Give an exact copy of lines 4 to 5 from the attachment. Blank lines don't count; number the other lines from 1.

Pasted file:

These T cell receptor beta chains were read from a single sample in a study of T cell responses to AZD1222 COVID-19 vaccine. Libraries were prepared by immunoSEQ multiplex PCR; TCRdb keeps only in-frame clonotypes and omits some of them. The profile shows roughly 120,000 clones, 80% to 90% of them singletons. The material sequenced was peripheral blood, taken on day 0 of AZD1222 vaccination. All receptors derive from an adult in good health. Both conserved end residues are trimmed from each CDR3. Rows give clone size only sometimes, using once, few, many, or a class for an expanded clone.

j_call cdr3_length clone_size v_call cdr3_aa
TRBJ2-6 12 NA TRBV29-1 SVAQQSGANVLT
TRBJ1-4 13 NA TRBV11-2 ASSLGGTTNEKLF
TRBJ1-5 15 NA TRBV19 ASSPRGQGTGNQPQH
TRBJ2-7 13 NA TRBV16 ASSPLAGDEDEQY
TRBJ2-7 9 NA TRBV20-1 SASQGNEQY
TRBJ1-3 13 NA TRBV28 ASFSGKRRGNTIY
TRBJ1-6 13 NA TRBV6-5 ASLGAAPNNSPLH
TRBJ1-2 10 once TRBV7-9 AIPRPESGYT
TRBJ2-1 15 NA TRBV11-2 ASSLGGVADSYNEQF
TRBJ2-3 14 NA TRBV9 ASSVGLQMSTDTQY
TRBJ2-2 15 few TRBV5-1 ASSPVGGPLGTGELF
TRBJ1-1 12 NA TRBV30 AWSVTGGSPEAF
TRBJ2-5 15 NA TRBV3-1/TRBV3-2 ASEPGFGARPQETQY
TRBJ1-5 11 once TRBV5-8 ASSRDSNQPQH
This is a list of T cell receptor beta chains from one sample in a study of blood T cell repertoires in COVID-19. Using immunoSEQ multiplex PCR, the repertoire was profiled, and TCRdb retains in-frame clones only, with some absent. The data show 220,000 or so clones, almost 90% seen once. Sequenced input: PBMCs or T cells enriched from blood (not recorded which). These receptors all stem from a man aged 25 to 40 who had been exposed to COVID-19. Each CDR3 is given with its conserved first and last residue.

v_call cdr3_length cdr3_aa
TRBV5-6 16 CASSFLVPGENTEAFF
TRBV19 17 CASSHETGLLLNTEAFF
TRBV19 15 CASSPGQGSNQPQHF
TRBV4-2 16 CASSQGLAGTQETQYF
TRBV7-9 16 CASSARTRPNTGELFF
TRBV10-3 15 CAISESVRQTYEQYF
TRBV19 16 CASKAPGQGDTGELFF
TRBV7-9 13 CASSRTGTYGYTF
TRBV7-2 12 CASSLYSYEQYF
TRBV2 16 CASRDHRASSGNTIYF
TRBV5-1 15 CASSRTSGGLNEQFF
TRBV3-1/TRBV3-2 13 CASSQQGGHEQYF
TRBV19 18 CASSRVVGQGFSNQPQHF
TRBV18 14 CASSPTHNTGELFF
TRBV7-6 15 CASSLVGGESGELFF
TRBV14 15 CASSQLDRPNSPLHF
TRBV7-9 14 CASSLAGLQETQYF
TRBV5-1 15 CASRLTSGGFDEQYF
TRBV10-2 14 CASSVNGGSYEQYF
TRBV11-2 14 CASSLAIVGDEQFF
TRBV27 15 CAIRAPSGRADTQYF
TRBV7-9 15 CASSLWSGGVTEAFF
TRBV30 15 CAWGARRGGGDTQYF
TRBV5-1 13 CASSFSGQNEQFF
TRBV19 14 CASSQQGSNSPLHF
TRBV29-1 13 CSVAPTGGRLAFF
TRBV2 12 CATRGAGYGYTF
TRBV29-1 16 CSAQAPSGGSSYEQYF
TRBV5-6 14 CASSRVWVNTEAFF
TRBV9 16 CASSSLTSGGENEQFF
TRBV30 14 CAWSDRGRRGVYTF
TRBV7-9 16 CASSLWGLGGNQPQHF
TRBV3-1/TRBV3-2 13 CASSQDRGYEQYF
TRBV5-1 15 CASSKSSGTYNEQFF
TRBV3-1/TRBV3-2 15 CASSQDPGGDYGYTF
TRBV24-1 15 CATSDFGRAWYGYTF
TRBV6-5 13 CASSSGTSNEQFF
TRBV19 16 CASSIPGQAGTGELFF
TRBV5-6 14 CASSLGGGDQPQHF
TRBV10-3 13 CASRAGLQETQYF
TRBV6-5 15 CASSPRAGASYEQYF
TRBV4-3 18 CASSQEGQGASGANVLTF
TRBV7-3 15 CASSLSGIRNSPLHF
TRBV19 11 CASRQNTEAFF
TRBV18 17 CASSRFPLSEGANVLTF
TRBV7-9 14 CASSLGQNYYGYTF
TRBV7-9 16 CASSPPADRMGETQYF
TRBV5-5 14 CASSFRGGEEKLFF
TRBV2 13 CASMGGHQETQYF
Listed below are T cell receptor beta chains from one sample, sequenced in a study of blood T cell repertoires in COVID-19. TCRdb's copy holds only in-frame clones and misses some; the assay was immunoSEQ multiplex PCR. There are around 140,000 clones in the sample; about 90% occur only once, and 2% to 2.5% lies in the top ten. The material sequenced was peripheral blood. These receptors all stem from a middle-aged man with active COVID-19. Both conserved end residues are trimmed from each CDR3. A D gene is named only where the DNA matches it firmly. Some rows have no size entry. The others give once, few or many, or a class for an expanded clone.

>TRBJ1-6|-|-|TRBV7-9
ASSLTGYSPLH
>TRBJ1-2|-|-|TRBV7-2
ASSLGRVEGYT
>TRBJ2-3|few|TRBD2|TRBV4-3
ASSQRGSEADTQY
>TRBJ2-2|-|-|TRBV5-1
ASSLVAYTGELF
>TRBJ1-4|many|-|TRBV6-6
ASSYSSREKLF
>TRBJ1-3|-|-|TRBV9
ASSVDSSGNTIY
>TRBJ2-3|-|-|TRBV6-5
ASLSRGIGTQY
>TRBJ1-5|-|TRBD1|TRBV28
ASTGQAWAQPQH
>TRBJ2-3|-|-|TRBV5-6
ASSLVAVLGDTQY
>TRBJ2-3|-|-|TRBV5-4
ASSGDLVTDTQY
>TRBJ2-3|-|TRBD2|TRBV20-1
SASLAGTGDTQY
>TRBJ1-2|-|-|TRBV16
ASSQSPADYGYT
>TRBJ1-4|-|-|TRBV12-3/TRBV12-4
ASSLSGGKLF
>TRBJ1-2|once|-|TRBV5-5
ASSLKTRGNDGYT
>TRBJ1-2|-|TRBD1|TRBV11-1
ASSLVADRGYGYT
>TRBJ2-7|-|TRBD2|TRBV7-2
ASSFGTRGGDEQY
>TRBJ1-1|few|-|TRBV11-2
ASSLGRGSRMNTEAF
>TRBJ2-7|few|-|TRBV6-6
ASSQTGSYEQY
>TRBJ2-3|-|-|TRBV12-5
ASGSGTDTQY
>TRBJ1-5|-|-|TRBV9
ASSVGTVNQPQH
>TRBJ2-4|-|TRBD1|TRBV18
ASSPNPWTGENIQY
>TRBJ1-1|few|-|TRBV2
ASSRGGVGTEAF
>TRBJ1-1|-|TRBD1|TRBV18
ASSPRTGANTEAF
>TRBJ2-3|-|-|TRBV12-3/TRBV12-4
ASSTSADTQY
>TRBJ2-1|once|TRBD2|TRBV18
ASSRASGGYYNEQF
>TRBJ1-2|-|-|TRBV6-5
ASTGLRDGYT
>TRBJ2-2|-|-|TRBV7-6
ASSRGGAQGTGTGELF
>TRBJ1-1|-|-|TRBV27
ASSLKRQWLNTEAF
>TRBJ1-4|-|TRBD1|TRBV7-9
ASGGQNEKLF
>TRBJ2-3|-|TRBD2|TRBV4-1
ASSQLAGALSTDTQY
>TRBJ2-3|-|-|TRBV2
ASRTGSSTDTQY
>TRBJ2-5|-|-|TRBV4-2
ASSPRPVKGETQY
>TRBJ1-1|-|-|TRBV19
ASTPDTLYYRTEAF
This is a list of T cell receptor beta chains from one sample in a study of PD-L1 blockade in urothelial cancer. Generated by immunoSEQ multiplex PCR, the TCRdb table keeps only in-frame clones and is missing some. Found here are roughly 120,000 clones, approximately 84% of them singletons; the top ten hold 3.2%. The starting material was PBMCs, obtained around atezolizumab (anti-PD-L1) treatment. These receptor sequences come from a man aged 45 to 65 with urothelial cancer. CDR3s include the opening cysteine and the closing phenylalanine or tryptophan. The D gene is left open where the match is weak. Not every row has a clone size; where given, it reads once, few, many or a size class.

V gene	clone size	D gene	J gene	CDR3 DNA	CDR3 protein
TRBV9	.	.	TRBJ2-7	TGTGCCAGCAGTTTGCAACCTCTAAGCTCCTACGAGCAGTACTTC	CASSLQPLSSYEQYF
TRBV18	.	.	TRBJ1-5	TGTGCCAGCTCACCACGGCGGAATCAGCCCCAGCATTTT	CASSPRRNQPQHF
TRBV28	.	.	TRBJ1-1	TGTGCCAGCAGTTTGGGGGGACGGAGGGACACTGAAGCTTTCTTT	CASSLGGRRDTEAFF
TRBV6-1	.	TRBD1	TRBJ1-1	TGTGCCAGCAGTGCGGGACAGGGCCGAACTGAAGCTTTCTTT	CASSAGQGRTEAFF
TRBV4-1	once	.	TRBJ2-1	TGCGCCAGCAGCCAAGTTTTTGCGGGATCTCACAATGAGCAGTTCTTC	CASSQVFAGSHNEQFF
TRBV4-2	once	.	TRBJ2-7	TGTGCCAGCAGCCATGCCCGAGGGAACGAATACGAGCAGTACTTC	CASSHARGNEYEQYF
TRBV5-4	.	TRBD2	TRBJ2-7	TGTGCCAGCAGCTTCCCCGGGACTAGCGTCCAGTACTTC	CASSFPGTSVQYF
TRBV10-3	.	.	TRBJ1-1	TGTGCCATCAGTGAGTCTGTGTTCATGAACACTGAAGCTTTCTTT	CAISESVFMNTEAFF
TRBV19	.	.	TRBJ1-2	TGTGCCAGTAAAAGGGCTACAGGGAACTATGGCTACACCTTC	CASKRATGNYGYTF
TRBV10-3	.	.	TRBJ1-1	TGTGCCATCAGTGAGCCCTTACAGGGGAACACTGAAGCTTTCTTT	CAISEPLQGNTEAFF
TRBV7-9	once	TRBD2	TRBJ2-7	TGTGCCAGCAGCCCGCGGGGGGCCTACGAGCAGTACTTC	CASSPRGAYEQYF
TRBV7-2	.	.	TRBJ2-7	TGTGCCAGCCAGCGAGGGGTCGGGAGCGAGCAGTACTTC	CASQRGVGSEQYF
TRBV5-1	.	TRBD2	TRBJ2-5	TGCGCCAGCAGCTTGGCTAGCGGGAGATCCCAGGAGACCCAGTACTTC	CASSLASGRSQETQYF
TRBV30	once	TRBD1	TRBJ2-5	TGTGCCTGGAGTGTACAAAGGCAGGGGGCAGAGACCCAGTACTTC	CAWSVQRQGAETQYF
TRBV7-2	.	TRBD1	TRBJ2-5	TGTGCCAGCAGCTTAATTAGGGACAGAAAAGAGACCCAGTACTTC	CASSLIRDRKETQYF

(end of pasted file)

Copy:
TRBJ1-4 13 NA TRBV11-2 ASSLGGTTNEKLF
TRBJ1-5 15 NA TRBV19 ASSPRGQGTGNQPQH